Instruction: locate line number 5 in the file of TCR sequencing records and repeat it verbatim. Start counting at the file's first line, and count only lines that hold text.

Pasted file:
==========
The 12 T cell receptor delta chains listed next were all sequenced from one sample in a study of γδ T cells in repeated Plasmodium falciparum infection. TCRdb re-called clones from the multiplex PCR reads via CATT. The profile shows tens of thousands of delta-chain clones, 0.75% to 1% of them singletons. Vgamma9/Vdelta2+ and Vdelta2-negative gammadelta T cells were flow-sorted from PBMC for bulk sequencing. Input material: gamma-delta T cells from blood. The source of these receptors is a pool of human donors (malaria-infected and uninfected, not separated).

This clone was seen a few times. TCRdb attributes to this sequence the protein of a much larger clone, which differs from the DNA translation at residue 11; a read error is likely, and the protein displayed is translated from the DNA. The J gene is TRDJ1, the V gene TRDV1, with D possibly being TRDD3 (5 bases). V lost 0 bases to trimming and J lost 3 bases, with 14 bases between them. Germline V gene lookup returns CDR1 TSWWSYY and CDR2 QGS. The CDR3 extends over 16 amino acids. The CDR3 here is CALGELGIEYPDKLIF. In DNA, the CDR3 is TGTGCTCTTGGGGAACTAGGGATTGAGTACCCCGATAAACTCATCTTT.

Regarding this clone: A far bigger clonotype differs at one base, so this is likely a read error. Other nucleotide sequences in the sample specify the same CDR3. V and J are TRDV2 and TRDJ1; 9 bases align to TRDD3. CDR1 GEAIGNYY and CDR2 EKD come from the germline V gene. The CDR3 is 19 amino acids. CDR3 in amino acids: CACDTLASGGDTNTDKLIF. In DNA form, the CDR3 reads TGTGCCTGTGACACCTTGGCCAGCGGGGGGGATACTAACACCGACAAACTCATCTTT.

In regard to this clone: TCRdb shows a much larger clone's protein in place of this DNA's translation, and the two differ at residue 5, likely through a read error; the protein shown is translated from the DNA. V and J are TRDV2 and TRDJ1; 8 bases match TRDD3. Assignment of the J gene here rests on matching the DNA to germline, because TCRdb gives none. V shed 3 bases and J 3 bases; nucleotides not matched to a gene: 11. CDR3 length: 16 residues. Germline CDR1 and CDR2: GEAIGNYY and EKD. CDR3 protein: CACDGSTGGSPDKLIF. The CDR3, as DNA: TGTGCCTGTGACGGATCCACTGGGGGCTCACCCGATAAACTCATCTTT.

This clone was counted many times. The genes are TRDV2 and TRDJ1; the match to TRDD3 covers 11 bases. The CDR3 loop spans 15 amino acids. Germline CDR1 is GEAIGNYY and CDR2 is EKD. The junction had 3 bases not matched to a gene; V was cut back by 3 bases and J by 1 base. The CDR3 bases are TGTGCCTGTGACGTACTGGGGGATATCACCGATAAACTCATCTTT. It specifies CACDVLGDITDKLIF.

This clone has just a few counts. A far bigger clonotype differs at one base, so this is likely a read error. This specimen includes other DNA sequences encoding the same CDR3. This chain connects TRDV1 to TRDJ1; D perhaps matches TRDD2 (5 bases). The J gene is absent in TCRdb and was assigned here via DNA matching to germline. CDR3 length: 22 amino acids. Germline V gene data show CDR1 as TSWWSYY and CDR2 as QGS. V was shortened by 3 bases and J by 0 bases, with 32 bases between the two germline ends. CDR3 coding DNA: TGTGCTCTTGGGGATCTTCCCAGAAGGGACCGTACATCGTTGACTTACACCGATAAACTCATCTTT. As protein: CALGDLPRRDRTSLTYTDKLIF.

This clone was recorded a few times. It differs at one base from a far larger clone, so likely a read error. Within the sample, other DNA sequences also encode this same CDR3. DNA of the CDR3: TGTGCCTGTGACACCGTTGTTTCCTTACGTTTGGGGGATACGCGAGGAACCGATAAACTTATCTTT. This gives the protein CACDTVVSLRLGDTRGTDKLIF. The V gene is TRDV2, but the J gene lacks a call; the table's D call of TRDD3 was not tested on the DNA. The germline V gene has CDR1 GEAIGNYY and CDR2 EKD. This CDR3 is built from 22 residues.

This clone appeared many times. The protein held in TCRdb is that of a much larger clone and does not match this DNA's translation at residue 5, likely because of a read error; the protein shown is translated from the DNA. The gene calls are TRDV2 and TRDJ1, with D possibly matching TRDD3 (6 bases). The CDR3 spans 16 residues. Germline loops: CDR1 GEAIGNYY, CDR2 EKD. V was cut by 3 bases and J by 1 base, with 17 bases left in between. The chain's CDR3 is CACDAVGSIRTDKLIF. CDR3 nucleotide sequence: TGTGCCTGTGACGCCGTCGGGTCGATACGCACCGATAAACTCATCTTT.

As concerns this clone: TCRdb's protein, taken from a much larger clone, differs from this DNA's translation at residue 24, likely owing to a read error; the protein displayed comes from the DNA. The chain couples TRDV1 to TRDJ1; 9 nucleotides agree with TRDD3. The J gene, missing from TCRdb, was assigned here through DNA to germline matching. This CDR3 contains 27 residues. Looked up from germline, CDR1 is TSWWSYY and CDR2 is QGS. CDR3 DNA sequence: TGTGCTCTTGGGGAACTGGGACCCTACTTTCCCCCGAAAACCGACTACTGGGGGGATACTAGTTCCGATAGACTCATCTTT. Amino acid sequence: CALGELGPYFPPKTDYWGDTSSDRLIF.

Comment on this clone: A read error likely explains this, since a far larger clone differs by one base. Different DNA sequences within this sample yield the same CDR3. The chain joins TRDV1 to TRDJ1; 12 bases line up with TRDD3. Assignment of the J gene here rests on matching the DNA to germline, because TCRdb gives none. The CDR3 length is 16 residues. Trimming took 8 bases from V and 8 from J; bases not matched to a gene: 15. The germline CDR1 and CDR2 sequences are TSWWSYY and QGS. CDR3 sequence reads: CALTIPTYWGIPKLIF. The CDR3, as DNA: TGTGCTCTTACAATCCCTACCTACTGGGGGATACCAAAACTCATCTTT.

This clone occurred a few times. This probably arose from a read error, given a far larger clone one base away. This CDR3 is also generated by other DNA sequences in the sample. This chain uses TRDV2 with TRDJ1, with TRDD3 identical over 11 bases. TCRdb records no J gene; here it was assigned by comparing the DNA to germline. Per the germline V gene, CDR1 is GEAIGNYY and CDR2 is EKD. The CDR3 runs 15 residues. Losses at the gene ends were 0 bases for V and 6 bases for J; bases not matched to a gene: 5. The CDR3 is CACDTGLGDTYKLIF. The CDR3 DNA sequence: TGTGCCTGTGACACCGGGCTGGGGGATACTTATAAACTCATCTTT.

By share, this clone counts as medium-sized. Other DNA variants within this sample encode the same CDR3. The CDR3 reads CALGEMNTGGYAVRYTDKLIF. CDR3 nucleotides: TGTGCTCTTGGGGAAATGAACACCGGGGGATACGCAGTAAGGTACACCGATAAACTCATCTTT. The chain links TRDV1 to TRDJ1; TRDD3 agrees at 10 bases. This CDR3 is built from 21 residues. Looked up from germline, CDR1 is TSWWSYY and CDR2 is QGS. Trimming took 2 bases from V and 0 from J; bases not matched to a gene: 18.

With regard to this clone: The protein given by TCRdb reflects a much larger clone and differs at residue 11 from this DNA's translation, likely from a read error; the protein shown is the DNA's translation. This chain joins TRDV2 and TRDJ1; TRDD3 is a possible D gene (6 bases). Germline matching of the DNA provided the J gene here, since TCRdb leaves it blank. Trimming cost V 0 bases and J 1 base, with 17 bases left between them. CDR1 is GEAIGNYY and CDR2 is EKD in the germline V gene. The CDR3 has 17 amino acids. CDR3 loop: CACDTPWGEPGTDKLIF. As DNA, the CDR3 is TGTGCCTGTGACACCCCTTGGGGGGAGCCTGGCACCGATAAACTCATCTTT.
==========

This clone was counted many times. The genes are TRDV2 and TRDJ1; the match to TRDD3 covers 11 bases. The CDR3 loop spans 15 amino acids. Germline CDR1 is GEAIGNYY and CDR2 is EKD. The junction had 3 bases not matched to a gene; V was cut back by 3 bases and J by 1 base. The CDR3 bases are TGTGCCTGTGACGTACTGGGGGATATCACCGATAAACTCATCTTT. It specifies CACDVLGDITDKLIF.